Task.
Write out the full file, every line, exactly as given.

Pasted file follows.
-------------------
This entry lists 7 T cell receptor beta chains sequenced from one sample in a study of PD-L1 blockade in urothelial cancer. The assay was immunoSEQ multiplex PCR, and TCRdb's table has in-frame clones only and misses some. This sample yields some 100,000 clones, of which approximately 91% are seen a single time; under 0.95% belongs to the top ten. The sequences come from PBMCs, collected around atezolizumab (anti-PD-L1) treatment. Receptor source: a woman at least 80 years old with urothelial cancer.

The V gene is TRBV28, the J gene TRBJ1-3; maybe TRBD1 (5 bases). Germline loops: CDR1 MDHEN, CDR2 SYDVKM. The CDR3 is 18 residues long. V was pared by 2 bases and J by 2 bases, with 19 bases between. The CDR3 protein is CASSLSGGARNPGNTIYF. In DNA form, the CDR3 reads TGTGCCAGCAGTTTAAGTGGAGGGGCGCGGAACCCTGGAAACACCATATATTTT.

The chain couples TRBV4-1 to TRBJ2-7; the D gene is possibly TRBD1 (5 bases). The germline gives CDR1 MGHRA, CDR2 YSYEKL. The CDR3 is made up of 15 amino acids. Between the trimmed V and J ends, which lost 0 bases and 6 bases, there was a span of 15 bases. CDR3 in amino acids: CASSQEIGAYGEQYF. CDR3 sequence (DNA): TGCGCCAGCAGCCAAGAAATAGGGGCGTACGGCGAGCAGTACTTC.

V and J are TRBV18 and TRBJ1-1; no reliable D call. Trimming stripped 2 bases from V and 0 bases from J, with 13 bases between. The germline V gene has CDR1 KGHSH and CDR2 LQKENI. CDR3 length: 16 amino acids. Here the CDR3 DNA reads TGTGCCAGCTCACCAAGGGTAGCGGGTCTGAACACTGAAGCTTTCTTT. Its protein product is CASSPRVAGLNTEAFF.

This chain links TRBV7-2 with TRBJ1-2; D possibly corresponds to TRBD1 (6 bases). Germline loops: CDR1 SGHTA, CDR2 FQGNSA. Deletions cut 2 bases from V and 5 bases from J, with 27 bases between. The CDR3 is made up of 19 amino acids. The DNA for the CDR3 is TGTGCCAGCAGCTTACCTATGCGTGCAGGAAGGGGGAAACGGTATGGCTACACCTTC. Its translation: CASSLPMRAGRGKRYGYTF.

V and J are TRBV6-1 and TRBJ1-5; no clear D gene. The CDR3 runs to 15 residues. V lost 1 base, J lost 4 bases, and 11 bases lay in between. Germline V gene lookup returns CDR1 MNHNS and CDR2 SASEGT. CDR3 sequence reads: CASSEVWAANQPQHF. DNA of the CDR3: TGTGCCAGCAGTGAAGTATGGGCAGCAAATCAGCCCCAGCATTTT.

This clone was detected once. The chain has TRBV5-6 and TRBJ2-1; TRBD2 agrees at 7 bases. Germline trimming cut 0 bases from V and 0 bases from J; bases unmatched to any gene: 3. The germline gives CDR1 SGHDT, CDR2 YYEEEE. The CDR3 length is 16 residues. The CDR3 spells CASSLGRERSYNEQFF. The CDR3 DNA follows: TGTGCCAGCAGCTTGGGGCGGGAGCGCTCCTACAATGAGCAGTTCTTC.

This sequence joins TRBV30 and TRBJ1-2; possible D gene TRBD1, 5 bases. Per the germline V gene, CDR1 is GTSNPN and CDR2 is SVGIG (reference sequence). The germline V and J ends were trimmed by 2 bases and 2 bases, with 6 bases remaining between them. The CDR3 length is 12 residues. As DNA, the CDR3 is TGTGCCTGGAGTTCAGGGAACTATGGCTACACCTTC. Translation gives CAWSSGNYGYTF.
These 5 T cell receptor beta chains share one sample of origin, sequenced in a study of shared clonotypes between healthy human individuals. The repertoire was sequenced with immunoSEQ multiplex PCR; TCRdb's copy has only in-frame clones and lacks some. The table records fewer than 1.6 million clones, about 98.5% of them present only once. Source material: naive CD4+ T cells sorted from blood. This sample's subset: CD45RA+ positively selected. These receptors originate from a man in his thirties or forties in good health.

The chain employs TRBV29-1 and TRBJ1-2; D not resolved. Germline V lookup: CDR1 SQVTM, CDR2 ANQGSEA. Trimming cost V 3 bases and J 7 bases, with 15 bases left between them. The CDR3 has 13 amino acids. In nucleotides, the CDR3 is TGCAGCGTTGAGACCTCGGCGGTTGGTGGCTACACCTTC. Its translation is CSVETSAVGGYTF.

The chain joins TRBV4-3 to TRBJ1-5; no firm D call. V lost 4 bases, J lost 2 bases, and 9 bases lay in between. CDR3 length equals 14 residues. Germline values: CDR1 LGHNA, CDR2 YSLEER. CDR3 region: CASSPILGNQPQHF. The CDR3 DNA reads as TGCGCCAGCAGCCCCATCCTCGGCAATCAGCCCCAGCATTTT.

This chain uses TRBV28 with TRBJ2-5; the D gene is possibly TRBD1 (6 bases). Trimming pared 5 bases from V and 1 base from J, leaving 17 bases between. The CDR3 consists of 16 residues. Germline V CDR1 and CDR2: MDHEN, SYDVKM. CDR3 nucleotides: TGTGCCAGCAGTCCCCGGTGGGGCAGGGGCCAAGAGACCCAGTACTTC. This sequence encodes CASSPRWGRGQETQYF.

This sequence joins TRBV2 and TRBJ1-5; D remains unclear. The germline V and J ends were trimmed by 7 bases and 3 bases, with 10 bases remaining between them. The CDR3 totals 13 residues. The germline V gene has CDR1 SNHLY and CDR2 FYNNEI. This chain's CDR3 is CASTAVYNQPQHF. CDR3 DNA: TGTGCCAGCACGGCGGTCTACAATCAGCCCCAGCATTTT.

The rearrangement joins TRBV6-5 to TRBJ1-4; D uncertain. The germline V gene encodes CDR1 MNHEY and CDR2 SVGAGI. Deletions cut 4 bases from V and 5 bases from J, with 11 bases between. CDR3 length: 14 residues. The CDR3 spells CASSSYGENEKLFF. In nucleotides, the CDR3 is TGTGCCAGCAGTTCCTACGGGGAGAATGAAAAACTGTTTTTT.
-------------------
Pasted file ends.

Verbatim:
This entry lists 7 T cell receptor beta chains sequenced from one sample in a study of PD-L1 blockade in urothelial cancer. The assay was immunoSEQ multiplex PCR, and TCRdb's table has in-frame clones only and misses some. This sample yields some 100,000 clones, of which approximately 91% are seen a single time; under 0.95% belongs to the top ten. The sequences come from PBMCs, collected around atezolizumab (anti-PD-L1) treatment. Receptor source: a woman at least 80 years old with urothelial cancer.

The V gene is TRBV28, the J gene TRBJ1-3; maybe TRBD1 (5 bases). Germline loops: CDR1 MDHEN, CDR2 SYDVKM. The CDR3 is 18 residues long. V was pared by 2 bases and J by 2 bases, with 19 bases between. The CDR3 protein is CASSLSGGARNPGNTIYF. In DNA form, the CDR3 reads TGTGCCAGCAGTTTAAGTGGAGGGGCGCGGAACCCTGGAAACACCATATATTTT.

The chain couples TRBV4-1 to TRBJ2-7; the D gene is possibly TRBD1 (5 bases). The germline gives CDR1 MGHRA, CDR2 YSYEKL. The CDR3 is made up of 15 amino acids. Between the trimmed V and J ends, which lost 0 bases and 6 bases, there was a span of 15 bases. CDR3 in amino acids: CASSQEIGAYGEQYF. CDR3 sequence (DNA): TGCGCCAGCAGCCAAGAAATAGGGGCGTACGGCGAGCAGTACTTC.

V and J are TRBV18 and TRBJ1-1; no reliable D call. Trimming stripped 2 bases from V and 0 bases from J, with 13 bases between. The germline V gene has CDR1 KGHSH and CDR2 LQKENI. CDR3 length: 16 amino acids. Here the CDR3 DNA reads TGTGCCAGCTCACCAAGGGTAGCGGGTCTGAACACTGAAGCTTTCTTT. Its protein product is CASSPRVAGLNTEAFF.

This chain links TRBV7-2 with TRBJ1-2; D possibly corresponds to TRBD1 (6 bases). Germline loops: CDR1 SGHTA, CDR2 FQGNSA. Deletions cut 2 bases from V and 5 bases from J, with 27 bases between. The CDR3 is made up of 19 amino acids. The DNA for the CDR3 is TGTGCCAGCAGCTTACCTATGCGTGCAGGAAGGGGGAAACGGTATGGCTACACCTTC. Its translation: CASSLPMRAGRGKRYGYTF.

V and J are TRBV6-1 and TRBJ1-5; no clear D gene. The CDR3 runs to 15 residues. V lost 1 base, J lost 4 bases, and 11 bases lay in between. Germline V gene lookup returns CDR1 MNHNS and CDR2 SASEGT. CDR3 sequence reads: CASSEVWAANQPQHF. DNA of the CDR3: TGTGCCAGCAGTGAAGTATGGGCAGCAAATCAGCCCCAGCATTTT.

This clone was detected once. The chain has TRBV5-6 and TRBJ2-1; TRBD2 agrees at 7 bases. Germline trimming cut 0 bases from V and 0 bases from J; bases unmatched to any gene: 3. The germline gives CDR1 SGHDT, CDR2 YYEEEE. The CDR3 length is 16 residues. The CDR3 spells CASSLGRERSYNEQFF. The CDR3 DNA follows: TGTGCCAGCAGCTTGGGGCGGGAGCGCTCCTACAATGAGCAGTTCTTC.

This sequence joins TRBV30 and TRBJ1-2; possible D gene TRBD1, 5 bases. Per the germline V gene, CDR1 is GTSNPN and CDR2 is SVGIG (reference sequence). The germline V and J ends were trimmed by 2 bases and 2 bases, with 6 bases remaining between them. The CDR3 length is 12 residues. As DNA, the CDR3 is TGTGCCTGGAGTTCAGGGAACTATGGCTACACCTTC. Translation gives CAWSSGNYGYTF.
These 5 T cell receptor beta chains share one sample of origin, sequenced in a study of shared clonotypes between healthy human individuals. The repertoire was sequenced with immunoSEQ multiplex PCR; TCRdb's copy has only in-frame clones and lacks some. The table records fewer than 1.6 million clones, about 98.5% of them present only once. Source material: naive CD4+ T cells sorted from blood. This sample's subset: CD45RA+ positively selected. These receptors originate from a man in his thirties or forties in good health.

The chain employs TRBV29-1 and TRBJ1-2; D not resolved. Germline V lookup: CDR1 SQVTM, CDR2 ANQGSEA. Trimming cost V 3 bases and J 7 bases, with 15 bases left between them. The CDR3 has 13 amino acids. In nucleotides, the CDR3 is TGCAGCGTTGAGACCTCGGCGGTTGGTGGCTACACCTTC. Its translation is CSVETSAVGGYTF.

The chain joins TRBV4-3 to TRBJ1-5; no firm D call. V lost 4 bases, J lost 2 bases, and 9 bases lay in between. CDR3 length equals 14 residues. Germline values: CDR1 LGHNA, CDR2 YSLEER. CDR3 region: CASSPILGNQPQHF. The CDR3 DNA reads as TGCGCCAGCAGCCCCATCCTCGGCAATCAGCCCCAGCATTTT.

This chain uses TRBV28 with TRBJ2-5; the D gene is possibly TRBD1 (6 bases). Trimming pared 5 bases from V and 1 base from J, leaving 17 bases between. The CDR3 consists of 16 residues. Germline V CDR1 and CDR2: MDHEN, SYDVKM. CDR3 nucleotides: TGTGCCAGCAGTCCCCGGTGGGGCAGGGGCCAAGAGACCCAGTACTTC. This sequence encodes CASSPRWGRGQETQYF.

This sequence joins TRBV2 and TRBJ1-5; D remains unclear. The germline V and J ends were trimmed by 7 bases and 3 bases, with 10 bases remaining between them. The CDR3 totals 13 residues. The germline V gene has CDR1 SNHLY and CDR2 FYNNEI. This chain's CDR3 is CASTAVYNQPQHF. CDR3 DNA: TGTGCCAGCACGGCGGTCTACAATCAGCCCCAGCATTTT.

The rearrangement joins TRBV6-5 to TRBJ1-4; D uncertain. The germline V gene encodes CDR1 MNHEY and CDR2 SVGAGI. Deletions cut 4 bases from V and 5 bases from J, with 11 bases between. CDR3 length: 14 residues. The CDR3 spells CASSSYGENEKLFF. In nucleotides, the CDR3 is TGTGCCAGCAGTTCCTACGGGGAGAATGAAAAACTGTTTTTT.